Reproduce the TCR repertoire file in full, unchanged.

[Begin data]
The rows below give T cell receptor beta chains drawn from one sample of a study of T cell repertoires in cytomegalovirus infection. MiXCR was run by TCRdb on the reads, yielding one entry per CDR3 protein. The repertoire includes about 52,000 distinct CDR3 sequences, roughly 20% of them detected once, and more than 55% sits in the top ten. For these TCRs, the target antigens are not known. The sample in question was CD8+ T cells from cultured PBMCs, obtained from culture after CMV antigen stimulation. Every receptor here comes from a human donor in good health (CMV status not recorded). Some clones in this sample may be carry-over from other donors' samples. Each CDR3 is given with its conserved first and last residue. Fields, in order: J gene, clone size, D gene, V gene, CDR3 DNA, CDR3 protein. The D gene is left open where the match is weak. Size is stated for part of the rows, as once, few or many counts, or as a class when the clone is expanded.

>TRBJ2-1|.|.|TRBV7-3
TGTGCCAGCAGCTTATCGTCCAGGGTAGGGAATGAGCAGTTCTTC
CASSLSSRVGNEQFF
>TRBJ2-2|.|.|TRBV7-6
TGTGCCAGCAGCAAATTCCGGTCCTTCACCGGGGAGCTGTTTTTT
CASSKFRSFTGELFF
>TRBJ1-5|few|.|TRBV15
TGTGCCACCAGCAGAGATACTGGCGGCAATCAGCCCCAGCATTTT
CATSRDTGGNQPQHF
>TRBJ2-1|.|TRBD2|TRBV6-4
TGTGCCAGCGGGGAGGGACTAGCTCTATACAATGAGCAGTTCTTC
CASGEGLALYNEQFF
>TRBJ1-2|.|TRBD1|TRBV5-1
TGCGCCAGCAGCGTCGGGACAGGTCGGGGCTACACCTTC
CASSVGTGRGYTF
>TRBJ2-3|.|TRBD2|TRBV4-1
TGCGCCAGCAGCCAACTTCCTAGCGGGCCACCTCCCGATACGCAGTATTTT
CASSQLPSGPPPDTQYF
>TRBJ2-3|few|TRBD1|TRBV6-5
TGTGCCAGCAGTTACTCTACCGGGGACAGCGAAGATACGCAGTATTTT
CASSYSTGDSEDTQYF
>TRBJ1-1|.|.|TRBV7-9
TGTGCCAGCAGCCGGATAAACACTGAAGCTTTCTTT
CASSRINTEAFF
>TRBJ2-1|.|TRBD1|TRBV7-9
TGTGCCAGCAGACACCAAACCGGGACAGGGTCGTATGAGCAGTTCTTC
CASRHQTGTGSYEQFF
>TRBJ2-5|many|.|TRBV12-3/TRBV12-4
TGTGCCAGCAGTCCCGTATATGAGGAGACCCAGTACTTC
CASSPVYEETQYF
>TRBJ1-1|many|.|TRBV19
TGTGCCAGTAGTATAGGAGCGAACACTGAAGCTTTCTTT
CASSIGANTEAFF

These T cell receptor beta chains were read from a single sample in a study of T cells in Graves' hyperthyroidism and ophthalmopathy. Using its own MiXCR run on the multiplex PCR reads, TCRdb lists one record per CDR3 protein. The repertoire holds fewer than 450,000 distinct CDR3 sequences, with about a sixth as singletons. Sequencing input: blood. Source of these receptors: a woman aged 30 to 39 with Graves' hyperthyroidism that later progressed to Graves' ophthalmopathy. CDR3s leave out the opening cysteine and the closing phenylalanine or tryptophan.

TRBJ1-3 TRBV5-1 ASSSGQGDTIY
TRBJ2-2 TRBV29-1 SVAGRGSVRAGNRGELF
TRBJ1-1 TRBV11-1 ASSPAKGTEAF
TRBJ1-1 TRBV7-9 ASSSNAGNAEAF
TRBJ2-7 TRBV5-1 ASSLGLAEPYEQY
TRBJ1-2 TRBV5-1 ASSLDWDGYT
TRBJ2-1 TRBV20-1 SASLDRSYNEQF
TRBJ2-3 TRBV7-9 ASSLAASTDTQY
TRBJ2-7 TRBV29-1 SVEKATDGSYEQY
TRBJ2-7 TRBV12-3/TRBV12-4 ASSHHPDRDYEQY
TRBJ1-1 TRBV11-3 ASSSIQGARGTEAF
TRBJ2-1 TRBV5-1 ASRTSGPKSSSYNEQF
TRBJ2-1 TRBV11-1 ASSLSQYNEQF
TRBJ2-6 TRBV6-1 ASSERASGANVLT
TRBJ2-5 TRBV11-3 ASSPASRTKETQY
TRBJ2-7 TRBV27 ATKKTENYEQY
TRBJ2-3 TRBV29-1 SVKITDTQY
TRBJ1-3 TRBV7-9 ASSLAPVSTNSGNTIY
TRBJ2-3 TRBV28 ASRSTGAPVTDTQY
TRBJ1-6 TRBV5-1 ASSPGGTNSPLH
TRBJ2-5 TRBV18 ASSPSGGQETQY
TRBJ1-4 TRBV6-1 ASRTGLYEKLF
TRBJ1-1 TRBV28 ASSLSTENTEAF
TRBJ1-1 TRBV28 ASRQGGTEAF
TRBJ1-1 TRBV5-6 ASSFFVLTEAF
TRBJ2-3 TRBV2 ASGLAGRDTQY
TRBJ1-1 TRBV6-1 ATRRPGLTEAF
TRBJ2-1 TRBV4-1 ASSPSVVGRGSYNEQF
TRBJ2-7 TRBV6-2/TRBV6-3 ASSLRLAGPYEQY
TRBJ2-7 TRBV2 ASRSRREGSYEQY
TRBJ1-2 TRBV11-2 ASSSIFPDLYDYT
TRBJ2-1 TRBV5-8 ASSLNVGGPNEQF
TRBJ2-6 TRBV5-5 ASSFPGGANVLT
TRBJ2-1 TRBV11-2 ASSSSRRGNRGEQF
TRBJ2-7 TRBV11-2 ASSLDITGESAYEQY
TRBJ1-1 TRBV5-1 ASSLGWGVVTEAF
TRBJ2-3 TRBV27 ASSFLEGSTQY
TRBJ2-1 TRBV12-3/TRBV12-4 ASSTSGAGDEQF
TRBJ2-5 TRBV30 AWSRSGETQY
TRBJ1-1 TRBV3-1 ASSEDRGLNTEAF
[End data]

The rows below give T cell receptor beta chains drawn from one sample of a study of T cell repertoires in cytomegalovirus infection. MiXCR was run by TCRdb on the reads, yielding one entry per CDR3 protein. The repertoire includes about 52,000 distinct CDR3 sequences, roughly 20% of them detected once, and more than 55% sits in the top ten. For these TCRs, the target antigens are not known. The sample in question was CD8+ T cells from cultured PBMCs, obtained from culture after CMV antigen stimulation. Every receptor here comes from a human donor in good health (CMV status not recorded). Some clones in this sample may be carry-over from other donors' samples. Each CDR3 is given with its conserved first and last residue. Fields, in order: J gene, clone size, D gene, V gene, CDR3 DNA, CDR3 protein. The D gene is left open where the match is weak. Size is stated for part of the rows, as once, few or many counts, or as a class when the clone is expanded.

>TRBJ2-1|.|.|TRBV7-3
TGTGCCAGCAGCTTATCGTCCAGGGTAGGGAATGAGCAGTTCTTC
CASSLSSRVGNEQFF
>TRBJ2-2|.|.|TRBV7-6
TGTGCCAGCAGCAAATTCCGGTCCTTCACCGGGGAGCTGTTTTTT
CASSKFRSFTGELFF
>TRBJ1-5|few|.|TRBV15
TGTGCCACCAGCAGAGATACTGGCGGCAATCAGCCCCAGCATTTT
CATSRDTGGNQPQHF
>TRBJ2-1|.|TRBD2|TRBV6-4
TGTGCCAGCGGGGAGGGACTAGCTCTATACAATGAGCAGTTCTTC
CASGEGLALYNEQFF
>TRBJ1-2|.|TRBD1|TRBV5-1
TGCGCCAGCAGCGTCGGGACAGGTCGGGGCTACACCTTC
CASSVGTGRGYTF
>TRBJ2-3|.|TRBD2|TRBV4-1
TGCGCCAGCAGCCAACTTCCTAGCGGGCCACCTCCCGATACGCAGTATTTT
CASSQLPSGPPPDTQYF
>TRBJ2-3|few|TRBD1|TRBV6-5
TGTGCCAGCAGTTACTCTACCGGGGACAGCGAAGATACGCAGTATTTT
CASSYSTGDSEDTQYF
>TRBJ1-1|.|.|TRBV7-9
TGTGCCAGCAGCCGGATAAACACTGAAGCTTTCTTT
CASSRINTEAFF
>TRBJ2-1|.|TRBD1|TRBV7-9
TGTGCCAGCAGACACCAAACCGGGACAGGGTCGTATGAGCAGTTCTTC
CASRHQTGTGSYEQFF
>TRBJ2-5|many|.|TRBV12-3/TRBV12-4
TGTGCCAGCAGTCCCGTATATGAGGAGACCCAGTACTTC
CASSPVYEETQYF
>TRBJ1-1|many|.|TRBV19
TGTGCCAGTAGTATAGGAGCGAACACTGAAGCTTTCTTT
CASSIGANTEAFF

These T cell receptor beta chains were read from a single sample in a study of T cells in Graves' hyperthyroidism and ophthalmopathy. Using its own MiXCR run on the multiplex PCR reads, TCRdb lists one record per CDR3 protein. The repertoire holds fewer than 450,000 distinct CDR3 sequences, with about a sixth as singletons. Sequencing input: blood. Source of these receptors: a woman aged 30 to 39 with Graves' hyperthyroidism that later progressed to Graves' ophthalmopathy. CDR3s leave out the opening cysteine and the closing phenylalanine or tryptophan.

TRBJ1-3 TRBV5-1 ASSSGQGDTIY
TRBJ2-2 TRBV29-1 SVAGRGSVRAGNRGELF
TRBJ1-1 TRBV11-1 ASSPAKGTEAF
TRBJ1-1 TRBV7-9 ASSSNAGNAEAF
TRBJ2-7 TRBV5-1 ASSLGLAEPYEQY
TRBJ1-2 TRBV5-1 ASSLDWDGYT
TRBJ2-1 TRBV20-1 SASLDRSYNEQF
TRBJ2-3 TRBV7-9 ASSLAASTDTQY
TRBJ2-7 TRBV29-1 SVEKATDGSYEQY
TRBJ2-7 TRBV12-3/TRBV12-4 ASSHHPDRDYEQY
TRBJ1-1 TRBV11-3 ASSSIQGARGTEAF
TRBJ2-1 TRBV5-1 ASRTSGPKSSSYNEQF
TRBJ2-1 TRBV11-1 ASSLSQYNEQF
TRBJ2-6 TRBV6-1 ASSERASGANVLT
TRBJ2-5 TRBV11-3 ASSPASRTKETQY
TRBJ2-7 TRBV27 ATKKTENYEQY
TRBJ2-3 TRBV29-1 SVKITDTQY
TRBJ1-3 TRBV7-9 ASSLAPVSTNSGNTIY
TRBJ2-3 TRBV28 ASRSTGAPVTDTQY
TRBJ1-6 TRBV5-1 ASSPGGTNSPLH
TRBJ2-5 TRBV18 ASSPSGGQETQY
TRBJ1-4 TRBV6-1 ASRTGLYEKLF
TRBJ1-1 TRBV28 ASSLSTENTEAF
TRBJ1-1 TRBV28 ASRQGGTEAF
TRBJ1-1 TRBV5-6 ASSFFVLTEAF
TRBJ2-3 TRBV2 ASGLAGRDTQY
TRBJ1-1 TRBV6-1 ATRRPGLTEAF
TRBJ2-1 TRBV4-1 ASSPSVVGRGSYNEQF
TRBJ2-7 TRBV6-2/TRBV6-3 ASSLRLAGPYEQY
TRBJ2-7 TRBV2 ASRSRREGSYEQY
TRBJ1-2 TRBV11-2 ASSSIFPDLYDYT
TRBJ2-1 TRBV5-8 ASSLNVGGPNEQF
TRBJ2-6 TRBV5-5 ASSFPGGANVLT
TRBJ2-1 TRBV11-2 ASSSSRRGNRGEQF
TRBJ2-7 TRBV11-2 ASSLDITGESAYEQY
TRBJ1-1 TRBV5-1 ASSLGWGVVTEAF
TRBJ2-3 TRBV27 ASSFLEGSTQY
TRBJ2-1 TRBV12-3/TRBV12-4 ASSTSGAGDEQF
TRBJ2-5 TRBV30 AWSRSGETQY
TRBJ1-1 TRBV3-1 ASSEDRGLNTEAF